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N4J's a good option if you have a dense graph (lots of edges) and need to do one of the handful of things it's good at with said graph (shortest path, that sort of thing). I would not recommend using it as a general datastore, even if your data's a little "graphy", because it's not great at stuff you'd think it might be, like "find this subgraph, then return some data from nodes related to each node", performance-wise, and it lacks tons of features something like Postgres has, including simply providing lots of built-in data types. I'd recommend using it in combination with an authoritative datastore if you just need to do some "graphy" things, using it as a secondary datastore just for certain purposes—it'll be safer and likely perform better.

[EDIT] it's also not nearly as well-supported so you'll find a lot of supporting libraries with multi-datastore support don't support N4J yet, or do but only in some crippled or poorly-tested (not widely deployed) fashion.

[EDIT EDIT] it's also not a great fit if you have a lot of constraints on or structure to your graph. At least as of when I used it ~1 year ago it had essentially no support for expressing things like "this type of node should only permit two outbound edges". You can work around that but the solutions will be less safe and/or suck.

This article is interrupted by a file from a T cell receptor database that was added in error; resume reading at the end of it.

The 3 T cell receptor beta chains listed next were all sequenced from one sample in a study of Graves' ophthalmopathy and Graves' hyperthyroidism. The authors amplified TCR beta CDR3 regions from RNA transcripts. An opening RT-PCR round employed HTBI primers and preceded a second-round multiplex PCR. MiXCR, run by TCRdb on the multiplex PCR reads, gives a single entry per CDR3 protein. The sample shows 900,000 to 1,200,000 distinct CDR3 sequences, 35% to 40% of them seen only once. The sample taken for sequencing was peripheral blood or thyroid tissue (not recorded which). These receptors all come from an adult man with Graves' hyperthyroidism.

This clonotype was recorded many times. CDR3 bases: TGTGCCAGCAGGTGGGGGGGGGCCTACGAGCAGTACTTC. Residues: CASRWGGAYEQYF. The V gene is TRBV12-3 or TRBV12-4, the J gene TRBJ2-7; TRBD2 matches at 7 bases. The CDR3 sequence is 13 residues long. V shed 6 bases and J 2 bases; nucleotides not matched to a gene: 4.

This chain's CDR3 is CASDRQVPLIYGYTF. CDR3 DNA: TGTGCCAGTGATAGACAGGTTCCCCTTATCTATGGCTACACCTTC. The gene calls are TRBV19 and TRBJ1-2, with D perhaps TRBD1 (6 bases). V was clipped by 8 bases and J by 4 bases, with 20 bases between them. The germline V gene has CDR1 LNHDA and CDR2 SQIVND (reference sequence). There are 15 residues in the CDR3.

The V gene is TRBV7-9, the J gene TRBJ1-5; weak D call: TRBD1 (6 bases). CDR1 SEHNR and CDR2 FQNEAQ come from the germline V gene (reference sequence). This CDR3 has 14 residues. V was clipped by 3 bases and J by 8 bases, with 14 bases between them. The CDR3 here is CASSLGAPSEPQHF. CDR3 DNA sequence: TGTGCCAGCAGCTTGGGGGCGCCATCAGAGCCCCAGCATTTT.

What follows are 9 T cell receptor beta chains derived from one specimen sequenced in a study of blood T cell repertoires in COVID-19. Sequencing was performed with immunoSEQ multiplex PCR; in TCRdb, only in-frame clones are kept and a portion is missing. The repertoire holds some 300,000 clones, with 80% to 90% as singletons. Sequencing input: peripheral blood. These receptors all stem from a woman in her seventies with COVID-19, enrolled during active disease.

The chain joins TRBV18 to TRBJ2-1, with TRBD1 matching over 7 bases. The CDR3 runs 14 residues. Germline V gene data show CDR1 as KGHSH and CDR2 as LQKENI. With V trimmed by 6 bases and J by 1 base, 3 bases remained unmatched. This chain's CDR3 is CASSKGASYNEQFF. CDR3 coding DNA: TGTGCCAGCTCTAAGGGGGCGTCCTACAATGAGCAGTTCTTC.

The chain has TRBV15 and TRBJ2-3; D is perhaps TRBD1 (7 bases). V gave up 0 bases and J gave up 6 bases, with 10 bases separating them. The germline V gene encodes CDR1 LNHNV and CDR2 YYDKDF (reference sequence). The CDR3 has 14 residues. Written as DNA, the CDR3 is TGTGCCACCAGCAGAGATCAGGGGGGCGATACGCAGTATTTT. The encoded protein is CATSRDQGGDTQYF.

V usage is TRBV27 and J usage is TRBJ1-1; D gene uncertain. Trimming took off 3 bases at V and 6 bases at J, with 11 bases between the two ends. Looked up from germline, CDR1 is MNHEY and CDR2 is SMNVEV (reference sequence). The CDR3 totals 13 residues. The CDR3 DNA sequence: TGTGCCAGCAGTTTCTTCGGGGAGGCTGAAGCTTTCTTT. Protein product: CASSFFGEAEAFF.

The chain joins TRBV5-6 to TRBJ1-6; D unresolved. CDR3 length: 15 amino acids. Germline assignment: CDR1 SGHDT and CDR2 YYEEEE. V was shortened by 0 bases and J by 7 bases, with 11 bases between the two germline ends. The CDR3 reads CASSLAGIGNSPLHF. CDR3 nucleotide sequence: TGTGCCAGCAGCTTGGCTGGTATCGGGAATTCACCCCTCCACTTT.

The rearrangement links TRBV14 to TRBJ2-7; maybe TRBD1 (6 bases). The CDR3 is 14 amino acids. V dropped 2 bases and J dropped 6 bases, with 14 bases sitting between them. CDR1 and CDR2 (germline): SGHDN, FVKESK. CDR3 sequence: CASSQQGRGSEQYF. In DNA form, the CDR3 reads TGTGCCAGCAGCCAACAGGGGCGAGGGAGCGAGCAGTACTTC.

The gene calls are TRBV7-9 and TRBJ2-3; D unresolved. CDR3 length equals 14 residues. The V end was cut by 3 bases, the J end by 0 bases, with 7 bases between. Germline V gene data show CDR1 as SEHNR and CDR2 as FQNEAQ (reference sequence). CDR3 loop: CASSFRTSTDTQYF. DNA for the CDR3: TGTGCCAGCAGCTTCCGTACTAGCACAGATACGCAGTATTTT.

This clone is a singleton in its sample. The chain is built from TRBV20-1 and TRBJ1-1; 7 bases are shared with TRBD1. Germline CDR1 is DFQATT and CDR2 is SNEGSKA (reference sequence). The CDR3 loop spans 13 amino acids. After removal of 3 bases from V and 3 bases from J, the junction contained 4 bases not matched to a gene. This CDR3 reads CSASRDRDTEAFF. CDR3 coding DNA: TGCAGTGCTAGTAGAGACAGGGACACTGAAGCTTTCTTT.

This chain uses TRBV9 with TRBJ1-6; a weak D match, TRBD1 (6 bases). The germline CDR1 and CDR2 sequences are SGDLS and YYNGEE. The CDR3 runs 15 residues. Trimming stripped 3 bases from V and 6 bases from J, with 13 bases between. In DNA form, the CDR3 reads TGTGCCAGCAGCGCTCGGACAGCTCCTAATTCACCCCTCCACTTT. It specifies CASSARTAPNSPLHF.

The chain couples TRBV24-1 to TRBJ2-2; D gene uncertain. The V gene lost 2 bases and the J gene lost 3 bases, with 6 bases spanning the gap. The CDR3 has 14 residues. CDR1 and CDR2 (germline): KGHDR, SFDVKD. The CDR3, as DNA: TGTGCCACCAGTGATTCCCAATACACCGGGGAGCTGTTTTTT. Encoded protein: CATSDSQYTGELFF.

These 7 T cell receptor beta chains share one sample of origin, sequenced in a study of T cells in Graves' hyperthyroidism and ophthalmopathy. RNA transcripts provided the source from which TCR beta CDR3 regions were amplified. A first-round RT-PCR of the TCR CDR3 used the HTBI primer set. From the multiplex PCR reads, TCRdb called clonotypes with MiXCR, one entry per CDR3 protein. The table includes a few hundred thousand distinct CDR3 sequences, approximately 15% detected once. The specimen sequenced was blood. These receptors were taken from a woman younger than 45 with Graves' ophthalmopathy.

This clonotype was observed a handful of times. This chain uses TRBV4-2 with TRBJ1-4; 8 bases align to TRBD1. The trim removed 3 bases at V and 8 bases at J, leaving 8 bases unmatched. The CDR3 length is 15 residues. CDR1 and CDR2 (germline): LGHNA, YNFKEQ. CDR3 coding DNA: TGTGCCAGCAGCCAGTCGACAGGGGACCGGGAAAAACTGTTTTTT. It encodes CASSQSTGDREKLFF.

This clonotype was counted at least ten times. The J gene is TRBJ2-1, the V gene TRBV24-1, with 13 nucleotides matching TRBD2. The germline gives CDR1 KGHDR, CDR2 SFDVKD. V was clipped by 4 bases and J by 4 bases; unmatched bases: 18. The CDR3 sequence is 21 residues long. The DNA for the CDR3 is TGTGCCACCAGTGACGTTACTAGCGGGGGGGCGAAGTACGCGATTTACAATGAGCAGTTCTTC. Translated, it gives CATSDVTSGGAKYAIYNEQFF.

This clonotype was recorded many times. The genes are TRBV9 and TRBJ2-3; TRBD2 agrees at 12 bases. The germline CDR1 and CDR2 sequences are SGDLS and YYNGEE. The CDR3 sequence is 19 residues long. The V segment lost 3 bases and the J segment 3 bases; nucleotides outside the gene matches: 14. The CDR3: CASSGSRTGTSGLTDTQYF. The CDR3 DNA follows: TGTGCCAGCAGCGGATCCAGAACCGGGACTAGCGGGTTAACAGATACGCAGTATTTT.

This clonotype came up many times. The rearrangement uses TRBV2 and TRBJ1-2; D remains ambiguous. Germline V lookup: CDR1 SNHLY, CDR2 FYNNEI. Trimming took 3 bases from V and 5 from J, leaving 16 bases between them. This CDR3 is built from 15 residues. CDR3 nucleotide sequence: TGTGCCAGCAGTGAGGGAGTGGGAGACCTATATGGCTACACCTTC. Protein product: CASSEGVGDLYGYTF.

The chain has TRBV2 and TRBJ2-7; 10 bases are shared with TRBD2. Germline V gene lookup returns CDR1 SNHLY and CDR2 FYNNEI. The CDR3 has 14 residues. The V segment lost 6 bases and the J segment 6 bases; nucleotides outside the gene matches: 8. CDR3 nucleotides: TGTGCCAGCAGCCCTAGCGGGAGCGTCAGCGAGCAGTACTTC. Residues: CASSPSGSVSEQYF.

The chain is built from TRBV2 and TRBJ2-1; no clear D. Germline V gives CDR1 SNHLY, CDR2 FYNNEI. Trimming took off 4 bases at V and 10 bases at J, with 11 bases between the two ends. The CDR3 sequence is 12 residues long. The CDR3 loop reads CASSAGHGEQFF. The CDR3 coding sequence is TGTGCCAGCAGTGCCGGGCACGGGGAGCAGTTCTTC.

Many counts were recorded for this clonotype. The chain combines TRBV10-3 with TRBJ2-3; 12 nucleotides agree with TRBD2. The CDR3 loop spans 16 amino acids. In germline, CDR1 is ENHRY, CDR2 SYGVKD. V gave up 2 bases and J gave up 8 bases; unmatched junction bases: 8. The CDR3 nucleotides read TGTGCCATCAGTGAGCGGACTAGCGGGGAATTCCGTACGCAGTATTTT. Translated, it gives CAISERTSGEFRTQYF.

Cool, thanks for the info. I was planning on copying some of the data to postgres for certain reporting features that would work better with sql, but I’m not really sure how that will work out yet.

Constraints and hosted multi-datastore solutions aren’t really an issue for me, but the type of query you mentioned about subgraphs might be. One query I know I’ll need is one that can quickly identify nodes with lots of neighbors that have a specific property.

The data is definitely very graphy, so I really wanted a graph database as the primary. Dgraph seems pretty good (advertises itself as more reliable and faster), but it sounds like graph databases might just be kind of oversold in general, and that I might want to reconsider. One other issue is speed of development, which the graphql plugin really increases, so I’ll probably stick with Neo4j for now. Swapping dbs theoretically shouldn’t be THAT painful if I don’t care about migrating data and keep the graphql layer the same.




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